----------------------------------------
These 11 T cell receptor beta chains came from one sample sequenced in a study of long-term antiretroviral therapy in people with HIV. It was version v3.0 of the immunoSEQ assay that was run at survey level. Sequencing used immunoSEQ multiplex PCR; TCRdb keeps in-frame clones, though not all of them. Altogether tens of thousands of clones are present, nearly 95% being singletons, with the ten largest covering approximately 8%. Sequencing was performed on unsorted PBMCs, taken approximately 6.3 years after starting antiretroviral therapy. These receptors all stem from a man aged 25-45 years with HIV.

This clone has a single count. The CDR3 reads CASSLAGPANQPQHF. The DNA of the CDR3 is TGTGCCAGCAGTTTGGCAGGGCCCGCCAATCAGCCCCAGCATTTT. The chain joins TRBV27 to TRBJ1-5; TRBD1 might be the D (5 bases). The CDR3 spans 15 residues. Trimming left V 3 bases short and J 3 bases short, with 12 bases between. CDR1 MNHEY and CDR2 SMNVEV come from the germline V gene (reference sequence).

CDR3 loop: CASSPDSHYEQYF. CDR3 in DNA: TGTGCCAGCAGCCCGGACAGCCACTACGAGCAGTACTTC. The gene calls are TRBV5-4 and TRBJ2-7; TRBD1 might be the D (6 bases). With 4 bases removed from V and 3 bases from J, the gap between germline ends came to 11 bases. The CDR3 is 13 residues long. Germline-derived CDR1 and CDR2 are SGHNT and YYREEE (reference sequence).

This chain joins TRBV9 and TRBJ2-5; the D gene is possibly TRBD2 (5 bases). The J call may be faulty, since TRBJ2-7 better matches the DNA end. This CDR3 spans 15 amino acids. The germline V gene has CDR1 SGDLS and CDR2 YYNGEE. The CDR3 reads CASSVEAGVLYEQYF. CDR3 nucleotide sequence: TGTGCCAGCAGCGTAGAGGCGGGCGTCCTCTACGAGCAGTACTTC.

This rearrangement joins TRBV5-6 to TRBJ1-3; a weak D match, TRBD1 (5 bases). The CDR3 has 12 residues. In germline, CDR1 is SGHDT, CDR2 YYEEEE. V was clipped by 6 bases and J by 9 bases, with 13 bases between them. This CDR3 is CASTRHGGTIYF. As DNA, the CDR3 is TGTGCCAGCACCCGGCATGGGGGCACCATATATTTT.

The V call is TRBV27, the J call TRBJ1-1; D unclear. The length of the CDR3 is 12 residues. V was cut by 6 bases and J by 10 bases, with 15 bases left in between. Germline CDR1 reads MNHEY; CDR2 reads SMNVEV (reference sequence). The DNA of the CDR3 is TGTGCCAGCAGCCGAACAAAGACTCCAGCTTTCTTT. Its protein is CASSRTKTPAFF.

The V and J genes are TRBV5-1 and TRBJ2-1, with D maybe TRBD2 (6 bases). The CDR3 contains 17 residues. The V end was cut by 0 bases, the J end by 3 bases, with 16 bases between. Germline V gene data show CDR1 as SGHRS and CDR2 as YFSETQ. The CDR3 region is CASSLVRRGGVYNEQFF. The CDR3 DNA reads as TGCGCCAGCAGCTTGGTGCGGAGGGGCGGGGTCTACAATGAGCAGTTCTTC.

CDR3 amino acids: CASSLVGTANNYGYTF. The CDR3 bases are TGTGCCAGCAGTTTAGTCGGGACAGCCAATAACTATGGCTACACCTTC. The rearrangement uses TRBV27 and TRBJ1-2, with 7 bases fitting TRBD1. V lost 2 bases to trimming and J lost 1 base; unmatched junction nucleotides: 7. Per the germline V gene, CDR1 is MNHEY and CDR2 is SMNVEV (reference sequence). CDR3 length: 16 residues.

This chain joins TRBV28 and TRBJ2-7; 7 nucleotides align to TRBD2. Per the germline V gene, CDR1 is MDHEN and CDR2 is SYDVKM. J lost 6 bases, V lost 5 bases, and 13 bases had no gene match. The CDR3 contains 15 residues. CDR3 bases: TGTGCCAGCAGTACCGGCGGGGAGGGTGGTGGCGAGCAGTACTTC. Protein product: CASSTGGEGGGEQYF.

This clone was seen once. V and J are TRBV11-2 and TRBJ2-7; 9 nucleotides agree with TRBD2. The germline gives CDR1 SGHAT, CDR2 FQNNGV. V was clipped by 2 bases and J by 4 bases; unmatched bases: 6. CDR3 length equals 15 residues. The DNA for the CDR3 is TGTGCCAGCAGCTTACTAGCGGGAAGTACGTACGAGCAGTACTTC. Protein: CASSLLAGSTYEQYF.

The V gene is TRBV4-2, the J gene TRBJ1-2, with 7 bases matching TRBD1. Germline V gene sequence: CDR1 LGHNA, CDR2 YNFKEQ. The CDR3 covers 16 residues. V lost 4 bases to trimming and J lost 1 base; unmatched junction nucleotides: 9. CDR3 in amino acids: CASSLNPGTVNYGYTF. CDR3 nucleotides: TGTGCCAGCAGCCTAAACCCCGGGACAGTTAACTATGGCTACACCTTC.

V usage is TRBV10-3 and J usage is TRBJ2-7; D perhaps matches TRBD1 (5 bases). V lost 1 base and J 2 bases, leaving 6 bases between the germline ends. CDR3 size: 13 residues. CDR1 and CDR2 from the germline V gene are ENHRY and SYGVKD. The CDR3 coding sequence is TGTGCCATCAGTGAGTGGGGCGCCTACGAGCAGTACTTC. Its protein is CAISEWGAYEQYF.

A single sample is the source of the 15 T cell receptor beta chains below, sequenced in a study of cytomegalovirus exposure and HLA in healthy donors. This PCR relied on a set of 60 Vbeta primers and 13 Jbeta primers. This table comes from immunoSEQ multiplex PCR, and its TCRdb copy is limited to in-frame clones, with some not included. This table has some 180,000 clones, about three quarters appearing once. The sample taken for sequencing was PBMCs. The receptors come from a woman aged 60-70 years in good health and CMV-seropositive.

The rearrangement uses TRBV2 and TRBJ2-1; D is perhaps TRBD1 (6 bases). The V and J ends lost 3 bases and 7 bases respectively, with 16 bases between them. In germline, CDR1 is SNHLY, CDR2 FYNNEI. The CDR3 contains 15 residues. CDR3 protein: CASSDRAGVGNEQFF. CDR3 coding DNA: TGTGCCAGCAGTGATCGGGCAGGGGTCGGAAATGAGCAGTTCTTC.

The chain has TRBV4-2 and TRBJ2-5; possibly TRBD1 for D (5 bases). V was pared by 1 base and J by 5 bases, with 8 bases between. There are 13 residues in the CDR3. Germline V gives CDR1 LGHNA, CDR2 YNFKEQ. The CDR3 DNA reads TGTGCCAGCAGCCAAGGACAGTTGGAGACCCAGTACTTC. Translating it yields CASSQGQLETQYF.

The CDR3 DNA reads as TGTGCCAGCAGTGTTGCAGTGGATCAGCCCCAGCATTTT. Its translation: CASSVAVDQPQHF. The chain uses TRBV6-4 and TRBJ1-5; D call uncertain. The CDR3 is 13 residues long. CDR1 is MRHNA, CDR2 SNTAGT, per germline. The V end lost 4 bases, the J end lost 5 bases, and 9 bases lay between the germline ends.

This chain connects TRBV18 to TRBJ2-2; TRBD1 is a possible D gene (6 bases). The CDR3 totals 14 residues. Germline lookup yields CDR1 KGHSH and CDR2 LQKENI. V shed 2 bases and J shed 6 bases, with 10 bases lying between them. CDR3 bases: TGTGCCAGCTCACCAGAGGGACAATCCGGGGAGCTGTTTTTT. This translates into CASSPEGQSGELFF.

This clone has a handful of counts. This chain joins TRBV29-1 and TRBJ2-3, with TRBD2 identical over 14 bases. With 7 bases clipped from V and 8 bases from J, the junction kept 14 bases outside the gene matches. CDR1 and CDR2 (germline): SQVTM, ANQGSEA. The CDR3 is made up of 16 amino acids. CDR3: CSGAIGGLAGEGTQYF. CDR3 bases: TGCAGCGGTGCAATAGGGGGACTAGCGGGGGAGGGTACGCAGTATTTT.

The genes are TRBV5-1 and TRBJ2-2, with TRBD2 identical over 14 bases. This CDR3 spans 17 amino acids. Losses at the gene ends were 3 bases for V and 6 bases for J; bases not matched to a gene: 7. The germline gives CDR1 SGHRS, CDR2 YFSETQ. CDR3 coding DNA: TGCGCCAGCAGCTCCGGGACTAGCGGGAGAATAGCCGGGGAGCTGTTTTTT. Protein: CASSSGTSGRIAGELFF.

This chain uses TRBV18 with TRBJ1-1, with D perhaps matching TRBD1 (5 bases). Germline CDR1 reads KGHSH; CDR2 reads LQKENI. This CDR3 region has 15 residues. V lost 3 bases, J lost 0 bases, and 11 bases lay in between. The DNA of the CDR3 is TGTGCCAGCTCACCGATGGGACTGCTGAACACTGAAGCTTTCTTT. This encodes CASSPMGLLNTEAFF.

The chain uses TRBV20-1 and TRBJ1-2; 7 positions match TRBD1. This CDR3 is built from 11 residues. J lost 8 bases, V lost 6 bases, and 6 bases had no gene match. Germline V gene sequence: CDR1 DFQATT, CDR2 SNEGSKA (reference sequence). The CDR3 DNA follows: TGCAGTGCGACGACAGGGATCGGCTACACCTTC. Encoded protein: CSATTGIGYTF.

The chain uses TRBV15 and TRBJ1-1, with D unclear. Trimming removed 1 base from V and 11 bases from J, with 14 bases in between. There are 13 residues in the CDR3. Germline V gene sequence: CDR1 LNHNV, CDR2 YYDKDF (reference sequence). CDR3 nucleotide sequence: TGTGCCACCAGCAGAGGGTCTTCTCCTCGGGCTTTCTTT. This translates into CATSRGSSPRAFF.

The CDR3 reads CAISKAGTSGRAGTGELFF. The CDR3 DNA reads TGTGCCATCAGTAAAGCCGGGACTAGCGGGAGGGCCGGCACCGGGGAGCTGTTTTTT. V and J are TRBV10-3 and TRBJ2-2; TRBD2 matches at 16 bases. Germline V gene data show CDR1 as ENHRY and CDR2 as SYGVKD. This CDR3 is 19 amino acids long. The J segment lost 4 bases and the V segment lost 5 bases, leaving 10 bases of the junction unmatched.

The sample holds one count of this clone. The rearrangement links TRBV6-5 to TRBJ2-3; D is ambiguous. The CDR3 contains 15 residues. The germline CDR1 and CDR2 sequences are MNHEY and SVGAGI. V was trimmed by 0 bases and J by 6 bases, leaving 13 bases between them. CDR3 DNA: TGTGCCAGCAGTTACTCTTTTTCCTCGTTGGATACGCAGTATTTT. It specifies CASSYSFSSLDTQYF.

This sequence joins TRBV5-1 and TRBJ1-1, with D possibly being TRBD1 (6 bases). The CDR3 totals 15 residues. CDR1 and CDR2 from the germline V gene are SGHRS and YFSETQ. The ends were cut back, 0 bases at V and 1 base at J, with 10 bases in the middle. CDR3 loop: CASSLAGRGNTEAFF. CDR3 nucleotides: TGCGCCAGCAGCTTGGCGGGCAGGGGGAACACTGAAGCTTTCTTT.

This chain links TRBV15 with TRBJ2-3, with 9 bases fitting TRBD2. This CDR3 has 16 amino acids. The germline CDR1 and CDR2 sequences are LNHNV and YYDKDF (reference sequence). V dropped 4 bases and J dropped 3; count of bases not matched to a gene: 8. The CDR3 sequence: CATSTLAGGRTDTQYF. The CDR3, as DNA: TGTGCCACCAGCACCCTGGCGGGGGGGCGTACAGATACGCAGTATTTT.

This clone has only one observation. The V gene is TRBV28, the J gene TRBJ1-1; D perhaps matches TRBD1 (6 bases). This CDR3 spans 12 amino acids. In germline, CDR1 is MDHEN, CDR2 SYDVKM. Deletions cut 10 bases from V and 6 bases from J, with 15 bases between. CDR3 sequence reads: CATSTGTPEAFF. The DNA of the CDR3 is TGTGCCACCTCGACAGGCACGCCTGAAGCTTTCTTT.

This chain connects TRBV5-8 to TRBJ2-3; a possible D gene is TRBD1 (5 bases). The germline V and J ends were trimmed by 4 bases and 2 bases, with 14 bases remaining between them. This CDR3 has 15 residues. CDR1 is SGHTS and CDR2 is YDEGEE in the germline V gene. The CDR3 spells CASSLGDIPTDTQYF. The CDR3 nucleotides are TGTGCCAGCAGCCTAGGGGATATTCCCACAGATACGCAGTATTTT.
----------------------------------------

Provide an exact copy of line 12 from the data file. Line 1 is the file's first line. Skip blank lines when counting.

V usage is TRBV10-3 and J usage is TRBJ2-7; D perhaps matches TRBD1 (5 bases). V lost 1 base and J 2 bases, leaving 6 bases between the germline ends. CDR3 size: 13 residues. CDR1 and CDR2 from the germline V gene are ENHRY and SYGVKD. The CDR3 coding sequence is TGTGCCATCAGTGAGTGGGGCGCCTACGAGCAGTACTTC. Its protein is CAISEWGAYEQYF.